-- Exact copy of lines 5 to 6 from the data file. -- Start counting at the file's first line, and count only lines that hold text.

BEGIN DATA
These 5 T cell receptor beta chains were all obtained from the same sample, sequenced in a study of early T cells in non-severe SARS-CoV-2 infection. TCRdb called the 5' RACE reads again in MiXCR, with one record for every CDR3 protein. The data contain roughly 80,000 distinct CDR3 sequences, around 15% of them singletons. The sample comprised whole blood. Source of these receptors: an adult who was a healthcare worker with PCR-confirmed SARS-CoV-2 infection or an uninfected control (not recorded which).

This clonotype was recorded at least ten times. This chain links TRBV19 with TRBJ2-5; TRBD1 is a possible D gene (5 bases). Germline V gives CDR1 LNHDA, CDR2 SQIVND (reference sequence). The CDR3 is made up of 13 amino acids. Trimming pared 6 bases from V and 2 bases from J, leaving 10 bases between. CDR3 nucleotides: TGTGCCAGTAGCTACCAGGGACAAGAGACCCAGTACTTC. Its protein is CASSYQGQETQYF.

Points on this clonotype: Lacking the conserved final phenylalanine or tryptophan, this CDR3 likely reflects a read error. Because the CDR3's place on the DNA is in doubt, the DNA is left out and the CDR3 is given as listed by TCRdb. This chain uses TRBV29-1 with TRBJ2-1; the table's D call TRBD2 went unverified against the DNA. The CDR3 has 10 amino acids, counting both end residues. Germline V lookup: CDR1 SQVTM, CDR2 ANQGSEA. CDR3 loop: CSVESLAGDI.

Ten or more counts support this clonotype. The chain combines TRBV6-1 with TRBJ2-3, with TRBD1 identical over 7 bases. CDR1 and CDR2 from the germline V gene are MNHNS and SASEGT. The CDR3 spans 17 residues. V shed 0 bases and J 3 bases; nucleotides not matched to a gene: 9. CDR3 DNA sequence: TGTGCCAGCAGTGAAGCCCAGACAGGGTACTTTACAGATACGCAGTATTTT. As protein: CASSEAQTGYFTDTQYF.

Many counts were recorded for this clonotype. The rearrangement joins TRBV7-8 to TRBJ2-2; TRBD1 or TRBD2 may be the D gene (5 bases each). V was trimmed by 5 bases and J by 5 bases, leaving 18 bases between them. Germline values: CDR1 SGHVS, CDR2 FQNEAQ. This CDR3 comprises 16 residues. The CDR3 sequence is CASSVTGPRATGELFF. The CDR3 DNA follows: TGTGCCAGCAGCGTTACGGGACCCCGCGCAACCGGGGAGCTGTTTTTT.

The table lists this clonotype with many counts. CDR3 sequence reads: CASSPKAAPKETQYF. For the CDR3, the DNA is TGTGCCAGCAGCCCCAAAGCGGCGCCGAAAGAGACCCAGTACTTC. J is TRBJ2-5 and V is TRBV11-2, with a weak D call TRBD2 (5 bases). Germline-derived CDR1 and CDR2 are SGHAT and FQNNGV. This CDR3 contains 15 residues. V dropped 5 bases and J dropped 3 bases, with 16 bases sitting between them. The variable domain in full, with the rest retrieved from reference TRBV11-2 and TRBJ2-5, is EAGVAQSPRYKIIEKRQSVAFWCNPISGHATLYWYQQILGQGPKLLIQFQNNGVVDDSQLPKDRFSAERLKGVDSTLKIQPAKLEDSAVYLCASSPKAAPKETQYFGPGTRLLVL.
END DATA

Many counts were recorded for this clonotype. The rearrangement joins TRBV7-8 to TRBJ2-2; TRBD1 or TRBD2 may be the D gene (5 bases each). V was trimmed by 5 bases and J by 5 bases, leaving 18 bases between them. Germline values: CDR1 SGHVS, CDR2 FQNEAQ. This CDR3 comprises 16 residues. The CDR3 sequence is CASSVTGPRATGELFF. The CDR3 DNA follows: TGTGCCAGCAGCGTTACGGGACCCCGCGCAACCGGGGAGCTGTTTTTT.

The table lists this clonotype with many counts. CDR3 sequence reads: CASSPKAAPKETQYF. For the CDR3, the DNA is TGTGCCAGCAGCCCCAAAGCGGCGCCGAAAGAGACCCAGTACTTC. J is TRBJ2-5 and V is TRBV11-2, with a weak D call TRBD2 (5 bases). Germline-derived CDR1 and CDR2 are SGHAT and FQNNGV. This CDR3 contains 15 residues. V dropped 5 bases and J dropped 3 bases, with 16 bases sitting between them. The variable domain in full, with the rest retrieved from reference TRBV11-2 and TRBJ2-5, is EAGVAQSPRYKIIEKRQSVAFWCNPISGHATLYWYQQILGQGPKLLIQFQNNGVVDDSQLPKDRFSAERLKGVDSTLKIQPAKLEDSAVYLCASSPKAAPKETQYFGPGTRLLVL.